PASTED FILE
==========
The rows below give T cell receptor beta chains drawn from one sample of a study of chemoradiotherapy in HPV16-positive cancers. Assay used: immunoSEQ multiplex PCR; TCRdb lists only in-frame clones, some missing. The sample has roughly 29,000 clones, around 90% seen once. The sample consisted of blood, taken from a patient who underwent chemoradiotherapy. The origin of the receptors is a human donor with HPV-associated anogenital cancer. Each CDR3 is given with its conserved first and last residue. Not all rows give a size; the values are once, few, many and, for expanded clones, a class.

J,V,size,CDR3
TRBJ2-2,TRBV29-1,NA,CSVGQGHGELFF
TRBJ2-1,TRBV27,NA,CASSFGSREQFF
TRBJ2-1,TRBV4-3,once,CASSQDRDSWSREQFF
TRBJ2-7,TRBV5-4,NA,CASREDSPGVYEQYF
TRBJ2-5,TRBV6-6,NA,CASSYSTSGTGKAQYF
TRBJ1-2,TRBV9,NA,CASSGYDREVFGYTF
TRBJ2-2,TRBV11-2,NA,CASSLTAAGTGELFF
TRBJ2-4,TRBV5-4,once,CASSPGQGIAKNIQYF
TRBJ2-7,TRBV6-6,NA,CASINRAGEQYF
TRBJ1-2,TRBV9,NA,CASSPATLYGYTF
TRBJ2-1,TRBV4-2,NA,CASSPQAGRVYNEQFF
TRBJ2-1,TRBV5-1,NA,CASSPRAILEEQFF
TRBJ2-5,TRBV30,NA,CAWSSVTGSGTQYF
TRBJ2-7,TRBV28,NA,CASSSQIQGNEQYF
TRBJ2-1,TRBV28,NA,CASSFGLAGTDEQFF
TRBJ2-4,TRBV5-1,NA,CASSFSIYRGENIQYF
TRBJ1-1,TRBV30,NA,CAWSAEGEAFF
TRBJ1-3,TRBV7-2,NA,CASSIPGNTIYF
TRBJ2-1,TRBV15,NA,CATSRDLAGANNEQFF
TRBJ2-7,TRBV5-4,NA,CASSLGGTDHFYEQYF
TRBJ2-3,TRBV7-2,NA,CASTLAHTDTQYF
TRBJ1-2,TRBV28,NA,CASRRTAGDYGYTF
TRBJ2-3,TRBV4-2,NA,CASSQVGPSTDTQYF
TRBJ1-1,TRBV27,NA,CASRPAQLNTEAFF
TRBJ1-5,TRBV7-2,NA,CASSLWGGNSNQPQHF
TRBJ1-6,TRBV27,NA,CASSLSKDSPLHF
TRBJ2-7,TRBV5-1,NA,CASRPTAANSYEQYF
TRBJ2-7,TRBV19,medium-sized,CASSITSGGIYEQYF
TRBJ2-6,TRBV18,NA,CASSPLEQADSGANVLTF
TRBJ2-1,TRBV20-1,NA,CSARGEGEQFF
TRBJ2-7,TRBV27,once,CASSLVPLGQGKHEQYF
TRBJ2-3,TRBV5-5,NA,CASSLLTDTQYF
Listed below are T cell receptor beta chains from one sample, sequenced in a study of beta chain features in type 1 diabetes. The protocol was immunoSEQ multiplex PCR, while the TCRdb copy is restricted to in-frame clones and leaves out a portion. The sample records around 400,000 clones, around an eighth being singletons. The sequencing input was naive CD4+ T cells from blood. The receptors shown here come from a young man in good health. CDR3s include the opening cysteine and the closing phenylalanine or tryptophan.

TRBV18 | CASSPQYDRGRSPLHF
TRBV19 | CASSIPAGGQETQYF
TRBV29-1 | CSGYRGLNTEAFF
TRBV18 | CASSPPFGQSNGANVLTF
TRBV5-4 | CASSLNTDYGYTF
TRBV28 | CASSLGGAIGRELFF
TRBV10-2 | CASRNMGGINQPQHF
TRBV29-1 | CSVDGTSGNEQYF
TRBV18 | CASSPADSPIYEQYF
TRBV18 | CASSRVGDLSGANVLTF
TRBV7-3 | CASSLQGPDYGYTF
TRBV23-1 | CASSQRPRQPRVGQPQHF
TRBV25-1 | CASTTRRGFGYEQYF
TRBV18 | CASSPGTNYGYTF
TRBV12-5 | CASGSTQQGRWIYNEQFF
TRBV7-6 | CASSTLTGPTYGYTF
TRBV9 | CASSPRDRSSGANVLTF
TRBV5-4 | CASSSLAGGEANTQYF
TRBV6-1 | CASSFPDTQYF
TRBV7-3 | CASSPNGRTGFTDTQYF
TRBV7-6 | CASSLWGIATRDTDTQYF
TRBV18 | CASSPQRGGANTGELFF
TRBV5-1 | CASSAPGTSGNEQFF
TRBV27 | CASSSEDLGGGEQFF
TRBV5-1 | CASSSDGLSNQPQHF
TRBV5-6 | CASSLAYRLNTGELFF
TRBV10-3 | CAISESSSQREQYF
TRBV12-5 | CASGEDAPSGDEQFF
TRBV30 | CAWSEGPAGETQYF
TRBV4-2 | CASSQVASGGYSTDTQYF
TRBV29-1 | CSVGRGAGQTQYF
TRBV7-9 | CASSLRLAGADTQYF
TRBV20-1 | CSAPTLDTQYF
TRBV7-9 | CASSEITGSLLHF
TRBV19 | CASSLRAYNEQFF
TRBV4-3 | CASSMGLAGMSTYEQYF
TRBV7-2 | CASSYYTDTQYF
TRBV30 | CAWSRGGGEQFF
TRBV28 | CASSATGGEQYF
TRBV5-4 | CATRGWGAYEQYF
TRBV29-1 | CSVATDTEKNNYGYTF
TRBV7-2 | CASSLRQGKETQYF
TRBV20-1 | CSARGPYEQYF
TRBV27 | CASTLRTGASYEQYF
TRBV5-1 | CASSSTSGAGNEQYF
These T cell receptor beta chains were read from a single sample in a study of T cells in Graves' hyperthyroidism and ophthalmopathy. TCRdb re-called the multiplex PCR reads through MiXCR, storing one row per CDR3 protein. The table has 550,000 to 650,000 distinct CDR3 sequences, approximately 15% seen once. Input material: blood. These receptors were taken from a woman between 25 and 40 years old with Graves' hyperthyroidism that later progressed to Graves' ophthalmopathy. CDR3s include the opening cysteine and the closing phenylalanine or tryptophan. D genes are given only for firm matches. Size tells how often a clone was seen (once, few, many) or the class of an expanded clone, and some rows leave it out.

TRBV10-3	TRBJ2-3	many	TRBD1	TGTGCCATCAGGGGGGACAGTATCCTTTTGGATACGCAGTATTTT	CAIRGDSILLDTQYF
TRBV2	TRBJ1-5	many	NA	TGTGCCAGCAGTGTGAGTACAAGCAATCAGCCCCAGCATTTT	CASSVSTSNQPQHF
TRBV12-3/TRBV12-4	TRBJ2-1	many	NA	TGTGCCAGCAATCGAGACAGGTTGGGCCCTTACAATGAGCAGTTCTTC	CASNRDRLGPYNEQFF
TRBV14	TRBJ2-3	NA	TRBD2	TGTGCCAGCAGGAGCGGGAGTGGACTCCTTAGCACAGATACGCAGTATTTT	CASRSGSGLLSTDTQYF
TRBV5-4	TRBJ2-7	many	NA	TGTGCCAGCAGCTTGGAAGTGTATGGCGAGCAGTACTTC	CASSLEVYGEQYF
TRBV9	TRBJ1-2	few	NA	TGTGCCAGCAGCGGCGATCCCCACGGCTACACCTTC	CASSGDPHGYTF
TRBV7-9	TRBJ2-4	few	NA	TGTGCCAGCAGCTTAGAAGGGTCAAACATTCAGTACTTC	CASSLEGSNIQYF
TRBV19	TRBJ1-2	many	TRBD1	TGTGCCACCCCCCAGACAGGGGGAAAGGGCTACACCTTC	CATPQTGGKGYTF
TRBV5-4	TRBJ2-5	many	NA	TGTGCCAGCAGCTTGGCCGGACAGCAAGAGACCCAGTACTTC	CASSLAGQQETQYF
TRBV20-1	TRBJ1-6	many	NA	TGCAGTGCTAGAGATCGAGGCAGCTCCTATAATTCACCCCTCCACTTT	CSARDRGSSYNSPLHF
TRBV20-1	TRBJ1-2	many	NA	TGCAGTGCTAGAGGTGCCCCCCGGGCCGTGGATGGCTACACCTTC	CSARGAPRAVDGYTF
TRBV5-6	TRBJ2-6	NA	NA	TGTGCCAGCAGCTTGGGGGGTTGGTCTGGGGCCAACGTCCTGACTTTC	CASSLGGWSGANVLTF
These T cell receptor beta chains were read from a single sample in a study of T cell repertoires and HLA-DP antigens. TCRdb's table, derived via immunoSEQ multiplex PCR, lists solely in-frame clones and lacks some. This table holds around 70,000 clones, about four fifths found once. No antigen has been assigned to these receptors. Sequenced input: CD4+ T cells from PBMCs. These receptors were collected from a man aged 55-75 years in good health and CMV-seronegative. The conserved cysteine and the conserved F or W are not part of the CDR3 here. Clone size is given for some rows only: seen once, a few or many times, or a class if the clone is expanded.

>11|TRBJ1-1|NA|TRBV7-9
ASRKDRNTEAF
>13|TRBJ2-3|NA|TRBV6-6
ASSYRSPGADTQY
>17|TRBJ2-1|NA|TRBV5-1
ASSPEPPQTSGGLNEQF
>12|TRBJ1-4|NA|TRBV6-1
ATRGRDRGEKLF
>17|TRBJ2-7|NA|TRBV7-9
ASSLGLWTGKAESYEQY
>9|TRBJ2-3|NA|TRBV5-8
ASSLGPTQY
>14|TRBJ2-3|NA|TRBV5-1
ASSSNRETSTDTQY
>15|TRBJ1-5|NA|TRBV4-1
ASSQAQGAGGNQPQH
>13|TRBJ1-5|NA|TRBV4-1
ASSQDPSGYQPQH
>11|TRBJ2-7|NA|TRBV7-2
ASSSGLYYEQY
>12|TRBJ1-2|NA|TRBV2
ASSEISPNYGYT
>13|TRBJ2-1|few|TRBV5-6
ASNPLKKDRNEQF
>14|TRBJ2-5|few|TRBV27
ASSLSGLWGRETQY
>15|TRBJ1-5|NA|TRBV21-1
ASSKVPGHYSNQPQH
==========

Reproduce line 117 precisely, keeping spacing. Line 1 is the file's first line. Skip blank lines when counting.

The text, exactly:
>13|TRBJ2-1|few|TRBV5-6